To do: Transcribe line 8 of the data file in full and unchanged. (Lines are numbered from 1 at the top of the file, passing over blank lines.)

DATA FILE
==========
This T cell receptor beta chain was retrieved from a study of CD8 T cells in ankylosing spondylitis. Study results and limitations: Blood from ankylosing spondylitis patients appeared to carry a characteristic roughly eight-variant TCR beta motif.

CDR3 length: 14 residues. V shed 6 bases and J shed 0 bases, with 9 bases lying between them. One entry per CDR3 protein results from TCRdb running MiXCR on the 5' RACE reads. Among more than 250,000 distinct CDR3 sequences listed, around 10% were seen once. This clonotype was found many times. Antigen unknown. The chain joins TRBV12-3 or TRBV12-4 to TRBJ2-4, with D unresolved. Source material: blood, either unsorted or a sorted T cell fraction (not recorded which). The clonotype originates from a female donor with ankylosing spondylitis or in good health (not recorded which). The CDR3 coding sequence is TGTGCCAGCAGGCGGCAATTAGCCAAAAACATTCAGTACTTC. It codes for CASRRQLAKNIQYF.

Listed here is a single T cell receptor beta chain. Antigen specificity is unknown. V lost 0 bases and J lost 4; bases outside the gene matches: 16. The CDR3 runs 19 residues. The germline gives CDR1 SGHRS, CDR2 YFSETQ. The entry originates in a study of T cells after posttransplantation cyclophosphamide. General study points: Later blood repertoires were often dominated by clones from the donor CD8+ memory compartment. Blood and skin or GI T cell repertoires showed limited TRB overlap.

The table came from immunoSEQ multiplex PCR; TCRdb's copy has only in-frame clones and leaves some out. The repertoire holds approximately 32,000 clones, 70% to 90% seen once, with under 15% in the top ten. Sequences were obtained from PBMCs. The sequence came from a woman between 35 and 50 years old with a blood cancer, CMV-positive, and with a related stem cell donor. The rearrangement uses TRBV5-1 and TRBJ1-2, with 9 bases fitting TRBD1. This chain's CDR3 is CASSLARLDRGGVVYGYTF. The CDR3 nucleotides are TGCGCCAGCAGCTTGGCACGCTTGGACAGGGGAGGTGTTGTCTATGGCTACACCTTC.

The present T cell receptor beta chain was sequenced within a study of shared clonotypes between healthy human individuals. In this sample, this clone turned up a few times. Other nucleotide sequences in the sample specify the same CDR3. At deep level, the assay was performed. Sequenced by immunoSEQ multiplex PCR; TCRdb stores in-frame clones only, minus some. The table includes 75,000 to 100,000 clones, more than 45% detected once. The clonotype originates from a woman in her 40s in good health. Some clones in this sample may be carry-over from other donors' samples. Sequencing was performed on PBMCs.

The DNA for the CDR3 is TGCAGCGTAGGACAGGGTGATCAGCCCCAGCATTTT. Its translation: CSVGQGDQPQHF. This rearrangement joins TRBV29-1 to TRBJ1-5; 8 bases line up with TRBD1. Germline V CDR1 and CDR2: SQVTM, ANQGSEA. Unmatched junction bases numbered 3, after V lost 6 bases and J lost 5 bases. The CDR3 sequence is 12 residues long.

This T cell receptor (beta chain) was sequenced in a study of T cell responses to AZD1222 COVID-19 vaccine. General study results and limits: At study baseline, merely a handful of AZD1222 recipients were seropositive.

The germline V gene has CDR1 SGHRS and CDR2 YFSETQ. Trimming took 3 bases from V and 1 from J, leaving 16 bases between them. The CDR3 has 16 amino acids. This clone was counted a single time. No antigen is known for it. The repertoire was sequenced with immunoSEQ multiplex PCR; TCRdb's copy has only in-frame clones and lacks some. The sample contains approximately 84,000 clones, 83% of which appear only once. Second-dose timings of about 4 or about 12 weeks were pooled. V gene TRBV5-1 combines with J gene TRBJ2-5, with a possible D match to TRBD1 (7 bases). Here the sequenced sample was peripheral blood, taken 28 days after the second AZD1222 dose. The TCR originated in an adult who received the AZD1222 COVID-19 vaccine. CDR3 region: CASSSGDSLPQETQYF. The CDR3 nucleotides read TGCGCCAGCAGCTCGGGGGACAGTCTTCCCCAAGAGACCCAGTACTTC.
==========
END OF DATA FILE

The germline V gene has CDR1 SGHRS and CDR2 YFSETQ. Trimming took 3 bases from V and 1 from J, leaving 16 bases between them. The CDR3 has 16 amino acids. This clone was counted a single time. No antigen is known for it. The repertoire was sequenced with immunoSEQ multiplex PCR; TCRdb's copy has only in-frame clones and lacks some. The sample contains approximately 84,000 clones, 83% of which appear only once. Second-dose timings of about 4 or about 12 weeks were pooled. V gene TRBV5-1 combines with J gene TRBJ2-5, with a possible D match to TRBD1 (7 bases). Here the sequenced sample was peripheral blood, taken 28 days after the second AZD1222 dose. The TCR originated in an adult who received the AZD1222 COVID-19 vaccine. CDR3 region: CASSSGDSLPQETQYF. The CDR3 nucleotides read TGCGCCAGCAGCTCGGGGGACAGTCTTCCCCAAGAGACCCAGTACTTC.